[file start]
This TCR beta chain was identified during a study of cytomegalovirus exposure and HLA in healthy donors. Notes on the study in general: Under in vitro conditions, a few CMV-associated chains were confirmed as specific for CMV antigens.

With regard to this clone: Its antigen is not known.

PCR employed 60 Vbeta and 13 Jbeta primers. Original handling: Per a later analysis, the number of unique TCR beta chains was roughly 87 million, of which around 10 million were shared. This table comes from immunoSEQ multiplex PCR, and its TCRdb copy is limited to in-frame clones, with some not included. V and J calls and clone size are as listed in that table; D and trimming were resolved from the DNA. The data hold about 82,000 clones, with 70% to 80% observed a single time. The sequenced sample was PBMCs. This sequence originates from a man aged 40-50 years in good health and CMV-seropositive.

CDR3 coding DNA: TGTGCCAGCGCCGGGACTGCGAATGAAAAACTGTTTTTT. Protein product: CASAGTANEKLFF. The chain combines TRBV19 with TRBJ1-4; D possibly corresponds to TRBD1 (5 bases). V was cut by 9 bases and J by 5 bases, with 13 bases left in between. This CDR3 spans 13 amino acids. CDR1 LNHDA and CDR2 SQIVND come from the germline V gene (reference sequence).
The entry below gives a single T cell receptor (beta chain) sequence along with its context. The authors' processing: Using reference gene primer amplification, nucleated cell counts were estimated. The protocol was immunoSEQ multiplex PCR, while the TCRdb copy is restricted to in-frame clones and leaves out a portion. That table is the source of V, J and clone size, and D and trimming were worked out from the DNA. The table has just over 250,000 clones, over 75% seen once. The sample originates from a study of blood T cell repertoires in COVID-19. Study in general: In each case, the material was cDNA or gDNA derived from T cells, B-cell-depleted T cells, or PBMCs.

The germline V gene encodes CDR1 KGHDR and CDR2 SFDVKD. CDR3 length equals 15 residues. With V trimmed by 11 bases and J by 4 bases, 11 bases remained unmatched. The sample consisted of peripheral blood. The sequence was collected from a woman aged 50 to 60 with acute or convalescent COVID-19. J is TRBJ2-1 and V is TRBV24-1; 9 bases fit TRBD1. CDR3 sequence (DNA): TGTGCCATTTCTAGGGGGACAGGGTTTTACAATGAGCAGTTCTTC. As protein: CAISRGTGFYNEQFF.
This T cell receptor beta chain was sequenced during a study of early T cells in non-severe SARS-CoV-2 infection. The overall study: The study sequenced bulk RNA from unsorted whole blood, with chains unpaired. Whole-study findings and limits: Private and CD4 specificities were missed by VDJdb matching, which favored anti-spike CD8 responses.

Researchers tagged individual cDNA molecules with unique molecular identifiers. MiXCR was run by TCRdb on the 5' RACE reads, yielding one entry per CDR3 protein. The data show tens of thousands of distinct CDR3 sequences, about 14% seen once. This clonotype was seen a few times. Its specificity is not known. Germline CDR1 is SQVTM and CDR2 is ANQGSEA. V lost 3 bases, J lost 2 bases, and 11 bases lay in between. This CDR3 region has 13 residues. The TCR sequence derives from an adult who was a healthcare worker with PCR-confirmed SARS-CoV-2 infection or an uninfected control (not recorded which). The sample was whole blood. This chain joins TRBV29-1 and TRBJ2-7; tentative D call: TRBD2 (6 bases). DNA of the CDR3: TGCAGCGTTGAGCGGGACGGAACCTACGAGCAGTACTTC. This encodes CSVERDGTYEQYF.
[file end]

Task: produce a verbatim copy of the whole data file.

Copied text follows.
This TCR beta chain was identified during a study of cytomegalovirus exposure and HLA in healthy donors. Notes on the study in general: Under in vitro conditions, a few CMV-associated chains were confirmed as specific for CMV antigens.

With regard to this clone: Its antigen is not known.

PCR employed 60 Vbeta and 13 Jbeta primers. Original handling: Per a later analysis, the number of unique TCR beta chains was roughly 87 million, of which around 10 million were shared. This table comes from immunoSEQ multiplex PCR, and its TCRdb copy is limited to in-frame clones, with some not included. V and J calls and clone size are as listed in that table; D and trimming were resolved from the DNA. The data hold about 82,000 clones, with 70% to 80% observed a single time. The sequenced sample was PBMCs. This sequence originates from a man aged 40-50 years in good health and CMV-seropositive.

CDR3 coding DNA: TGTGCCAGCGCCGGGACTGCGAATGAAAAACTGTTTTTT. Protein product: CASAGTANEKLFF. The chain combines TRBV19 with TRBJ1-4; D possibly corresponds to TRBD1 (5 bases). V was cut by 9 bases and J by 5 bases, with 13 bases left in between. This CDR3 spans 13 amino acids. CDR1 LNHDA and CDR2 SQIVND come from the germline V gene (reference sequence).
The entry below gives a single T cell receptor (beta chain) sequence along with its context. The authors' processing: Using reference gene primer amplification, nucleated cell counts were estimated. The protocol was immunoSEQ multiplex PCR, while the TCRdb copy is restricted to in-frame clones and leaves out a portion. That table is the source of V, J and clone size, and D and trimming were worked out from the DNA. The table has just over 250,000 clones, over 75% seen once. The sample originates from a study of blood T cell repertoires in COVID-19. Study in general: In each case, the material was cDNA or gDNA derived from T cells, B-cell-depleted T cells, or PBMCs.

The germline V gene encodes CDR1 KGHDR and CDR2 SFDVKD. CDR3 length equals 15 residues. With V trimmed by 11 bases and J by 4 bases, 11 bases remained unmatched. The sample consisted of peripheral blood. The sequence was collected from a woman aged 50 to 60 with acute or convalescent COVID-19. J is TRBJ2-1 and V is TRBV24-1; 9 bases fit TRBD1. CDR3 sequence (DNA): TGTGCCATTTCTAGGGGGACAGGGTTTTACAATGAGCAGTTCTTC. As protein: CAISRGTGFYNEQFF.
This T cell receptor beta chain was sequenced during a study of early T cells in non-severe SARS-CoV-2 infection. The overall study: The study sequenced bulk RNA from unsorted whole blood, with chains unpaired. Whole-study findings and limits: Private and CD4 specificities were missed by VDJdb matching, which favored anti-spike CD8 responses.

Researchers tagged individual cDNA molecules with unique molecular identifiers. MiXCR was run by TCRdb on the 5' RACE reads, yielding one entry per CDR3 protein. The data show tens of thousands of distinct CDR3 sequences, about 14% seen once. This clonotype was seen a few times. Its specificity is not known. Germline CDR1 is SQVTM and CDR2 is ANQGSEA. V lost 3 bases, J lost 2 bases, and 11 bases lay in between. This CDR3 region has 13 residues. The TCR sequence derives from an adult who was a healthcare worker with PCR-confirmed SARS-CoV-2 infection or an uninfected control (not recorded which). The sample was whole blood. This chain joins TRBV29-1 and TRBJ2-7; tentative D call: TRBD2 (6 bases). DNA of the CDR3: TGCAGCGTTGAGCGGGACGGAACCTACGAGCAGTACTTC. This encodes CSVERDGTYEQYF.